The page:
Diffusion of Clan Iain Mhoir
Upon the fall of their chief some of the clansmen were put to death, some were transported and others fled to Ireland or the mainland of Scotland. By an edict of King Charles I, "the mountain savages called McConnell" as he rudely described them, were forbidden to own land in their native country. Many of the McConnells settled in Renfrewshire, Dumfriesshire and Galloway. In the latter place they merged with the Gordons. Here we find many of them at the time of the Restoration in 1662 when Charles II ascended the throne. Episcopacy was restored and Presbyterian ministers who would not conform were ejected and their places taken by "curates" although the church services continued to be carried on much as formerly. Riots took place and we frequently find the name of McConnell mentioned among the participants.
The appearance of the name is too frequent to be recited here. Some of that name joined in the futile march to Edinburgh in 1666 and were slaughtered on Rullion Green.
The McConnells in common with other Covenanters refused all indulgences and, driven to desperation by the sternness of Sheriff Cleverhouse, in 1679 again resorted to arms. They were victorious in Drumclog but defeated at Bothwell Brig. Many Covenanters were put to death without trial. In 1685 five Covenanters were shot on Kirkconnell Moor. In 1931 six thousand persons appeared at this lonely spot for a conventicle held in memory of these men. Many who were not executed were imprisoned or transported to the West Indies to be sold as slaves. Many fled to foreign parts and there was thus a further disperson of the McConnells.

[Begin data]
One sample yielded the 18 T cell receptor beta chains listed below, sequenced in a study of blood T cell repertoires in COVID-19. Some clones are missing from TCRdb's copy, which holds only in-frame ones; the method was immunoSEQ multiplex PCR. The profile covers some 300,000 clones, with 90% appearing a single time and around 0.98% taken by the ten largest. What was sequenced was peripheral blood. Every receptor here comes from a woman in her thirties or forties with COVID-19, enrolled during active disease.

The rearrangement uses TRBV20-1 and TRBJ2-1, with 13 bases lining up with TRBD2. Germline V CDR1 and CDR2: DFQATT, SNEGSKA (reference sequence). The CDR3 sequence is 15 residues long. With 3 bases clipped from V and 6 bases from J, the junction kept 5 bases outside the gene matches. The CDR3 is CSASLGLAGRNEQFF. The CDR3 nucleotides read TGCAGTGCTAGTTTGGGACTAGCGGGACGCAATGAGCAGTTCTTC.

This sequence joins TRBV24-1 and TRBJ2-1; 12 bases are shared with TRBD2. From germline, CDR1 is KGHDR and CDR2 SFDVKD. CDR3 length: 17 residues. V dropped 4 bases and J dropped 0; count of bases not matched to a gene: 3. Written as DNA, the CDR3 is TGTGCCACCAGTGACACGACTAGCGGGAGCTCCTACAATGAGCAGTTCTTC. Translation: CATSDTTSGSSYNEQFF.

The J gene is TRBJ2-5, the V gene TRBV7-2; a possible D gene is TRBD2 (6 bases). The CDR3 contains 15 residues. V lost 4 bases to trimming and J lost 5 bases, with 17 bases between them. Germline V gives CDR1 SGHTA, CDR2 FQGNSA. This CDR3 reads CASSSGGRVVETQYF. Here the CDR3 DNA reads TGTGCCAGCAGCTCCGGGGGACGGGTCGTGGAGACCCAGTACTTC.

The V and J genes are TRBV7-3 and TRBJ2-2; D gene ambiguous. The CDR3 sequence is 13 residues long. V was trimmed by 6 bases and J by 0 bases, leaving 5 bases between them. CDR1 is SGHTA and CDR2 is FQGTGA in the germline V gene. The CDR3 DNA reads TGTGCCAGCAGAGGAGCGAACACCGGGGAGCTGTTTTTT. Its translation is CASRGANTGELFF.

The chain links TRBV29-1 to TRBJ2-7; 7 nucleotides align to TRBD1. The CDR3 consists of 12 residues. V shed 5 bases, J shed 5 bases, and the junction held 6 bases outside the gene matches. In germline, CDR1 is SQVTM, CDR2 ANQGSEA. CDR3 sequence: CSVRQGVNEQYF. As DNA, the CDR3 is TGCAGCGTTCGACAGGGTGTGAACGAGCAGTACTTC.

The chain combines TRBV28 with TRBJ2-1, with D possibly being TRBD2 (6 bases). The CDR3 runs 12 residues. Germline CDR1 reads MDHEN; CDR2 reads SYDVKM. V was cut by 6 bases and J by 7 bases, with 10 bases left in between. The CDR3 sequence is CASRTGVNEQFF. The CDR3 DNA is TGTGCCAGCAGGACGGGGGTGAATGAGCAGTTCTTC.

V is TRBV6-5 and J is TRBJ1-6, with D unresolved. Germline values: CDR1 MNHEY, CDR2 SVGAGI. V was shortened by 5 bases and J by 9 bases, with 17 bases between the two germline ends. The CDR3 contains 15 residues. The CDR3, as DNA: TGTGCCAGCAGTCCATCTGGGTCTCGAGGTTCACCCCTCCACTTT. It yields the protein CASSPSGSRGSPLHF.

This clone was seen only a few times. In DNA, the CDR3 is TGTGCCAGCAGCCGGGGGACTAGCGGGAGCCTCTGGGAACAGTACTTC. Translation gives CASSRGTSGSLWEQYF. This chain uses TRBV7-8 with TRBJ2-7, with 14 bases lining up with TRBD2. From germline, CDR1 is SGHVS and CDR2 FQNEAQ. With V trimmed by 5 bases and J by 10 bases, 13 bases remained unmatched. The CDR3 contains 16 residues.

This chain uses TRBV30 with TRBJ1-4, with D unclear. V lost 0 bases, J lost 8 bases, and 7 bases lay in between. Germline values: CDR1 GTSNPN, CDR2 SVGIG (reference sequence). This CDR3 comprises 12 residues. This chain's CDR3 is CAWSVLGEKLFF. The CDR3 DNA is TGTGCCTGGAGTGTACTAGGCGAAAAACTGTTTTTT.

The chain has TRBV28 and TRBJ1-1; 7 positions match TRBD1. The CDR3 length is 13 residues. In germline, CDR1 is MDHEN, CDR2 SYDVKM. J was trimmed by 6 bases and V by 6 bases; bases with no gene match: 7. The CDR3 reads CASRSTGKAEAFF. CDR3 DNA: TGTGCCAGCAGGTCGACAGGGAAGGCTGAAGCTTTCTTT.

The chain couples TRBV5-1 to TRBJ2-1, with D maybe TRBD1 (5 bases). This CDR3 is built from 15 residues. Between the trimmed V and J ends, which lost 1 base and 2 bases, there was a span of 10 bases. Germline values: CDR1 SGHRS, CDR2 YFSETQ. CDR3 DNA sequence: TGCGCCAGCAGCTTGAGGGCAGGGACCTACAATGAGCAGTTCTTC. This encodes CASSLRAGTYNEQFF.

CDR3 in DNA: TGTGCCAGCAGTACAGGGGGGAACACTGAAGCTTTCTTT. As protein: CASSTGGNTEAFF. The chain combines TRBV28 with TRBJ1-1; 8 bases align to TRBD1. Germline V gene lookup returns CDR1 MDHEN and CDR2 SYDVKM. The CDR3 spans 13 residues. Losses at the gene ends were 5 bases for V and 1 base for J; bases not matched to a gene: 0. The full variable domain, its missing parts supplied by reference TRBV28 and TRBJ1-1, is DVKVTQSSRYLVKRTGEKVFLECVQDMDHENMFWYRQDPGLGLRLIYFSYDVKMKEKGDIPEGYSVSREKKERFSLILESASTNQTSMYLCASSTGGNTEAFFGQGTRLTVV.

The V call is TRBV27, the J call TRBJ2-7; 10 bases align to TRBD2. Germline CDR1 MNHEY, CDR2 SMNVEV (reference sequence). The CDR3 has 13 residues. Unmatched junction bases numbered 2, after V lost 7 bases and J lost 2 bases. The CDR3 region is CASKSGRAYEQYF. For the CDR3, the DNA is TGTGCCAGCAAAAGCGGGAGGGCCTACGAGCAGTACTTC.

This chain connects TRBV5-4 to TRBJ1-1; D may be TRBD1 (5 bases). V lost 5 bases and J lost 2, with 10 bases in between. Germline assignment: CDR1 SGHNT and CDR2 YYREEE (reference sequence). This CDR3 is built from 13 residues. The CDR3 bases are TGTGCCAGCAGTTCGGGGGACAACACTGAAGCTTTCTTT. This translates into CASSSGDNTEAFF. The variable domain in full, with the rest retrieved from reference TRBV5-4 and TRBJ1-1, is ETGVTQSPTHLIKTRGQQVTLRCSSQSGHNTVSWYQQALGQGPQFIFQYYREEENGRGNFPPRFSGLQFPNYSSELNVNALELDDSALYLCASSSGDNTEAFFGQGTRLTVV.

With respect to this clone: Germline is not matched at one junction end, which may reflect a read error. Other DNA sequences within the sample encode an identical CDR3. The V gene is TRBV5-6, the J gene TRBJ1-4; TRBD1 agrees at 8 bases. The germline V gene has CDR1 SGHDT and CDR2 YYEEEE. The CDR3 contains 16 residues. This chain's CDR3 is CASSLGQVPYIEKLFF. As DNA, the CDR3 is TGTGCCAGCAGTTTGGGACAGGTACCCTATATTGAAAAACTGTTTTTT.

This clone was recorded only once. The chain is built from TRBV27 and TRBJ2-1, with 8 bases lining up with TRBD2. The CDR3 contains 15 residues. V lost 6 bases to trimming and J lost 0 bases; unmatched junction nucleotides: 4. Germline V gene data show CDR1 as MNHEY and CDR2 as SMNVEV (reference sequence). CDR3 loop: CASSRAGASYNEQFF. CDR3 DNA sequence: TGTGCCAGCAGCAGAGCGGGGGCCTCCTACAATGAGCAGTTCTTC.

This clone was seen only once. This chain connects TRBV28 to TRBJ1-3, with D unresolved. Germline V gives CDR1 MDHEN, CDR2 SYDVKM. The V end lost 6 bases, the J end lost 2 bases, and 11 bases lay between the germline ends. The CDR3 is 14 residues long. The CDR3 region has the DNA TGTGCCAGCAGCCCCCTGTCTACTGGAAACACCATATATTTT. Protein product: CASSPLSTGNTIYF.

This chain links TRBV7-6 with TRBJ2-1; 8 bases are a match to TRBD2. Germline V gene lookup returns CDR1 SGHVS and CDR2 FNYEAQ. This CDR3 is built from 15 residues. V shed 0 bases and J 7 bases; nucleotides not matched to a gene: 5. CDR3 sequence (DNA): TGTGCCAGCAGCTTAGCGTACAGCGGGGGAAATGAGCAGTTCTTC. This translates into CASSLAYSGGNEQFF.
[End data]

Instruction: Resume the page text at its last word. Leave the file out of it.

Some of the McConnells from Galloway became quite prosperous in later times. Their coats of arms indicate that these Galloway McConnells were descended from the ancient house of Dunnyveg. For instance, the coat of arms of Henry McConnel, (1801 to 1871) shows the royal Stewart lion, the hand grasping the "cross crosslet" and the boat, all of which appear on the coat of arms of that ancient house. The coat of arms of James Cecil Irving McConnell, who is still living in England, shows the same devices. Both of these are descended from the Galloway family. This would indicate beyond doubt that the Galloway McConnells are descended from the ancient house of Dunnyveg.
Reverend E.W.J. McConnel with most intelligent and laborious application, has traced the descent of the Galloway McConnells through this obscure period. In 1931 he published the result of his work in the form of a booklet. It is too long to incorporate in a sketch of this character. I take pleasure in presenting a copy of this booklet to your historical society [one in Fulton County, PA] where such persons as are interested may have access to it [it was lost]. It is one of three copies in America. [If anyone knows where to find any copies, send an e-mail to firstname.lastname@example.org.]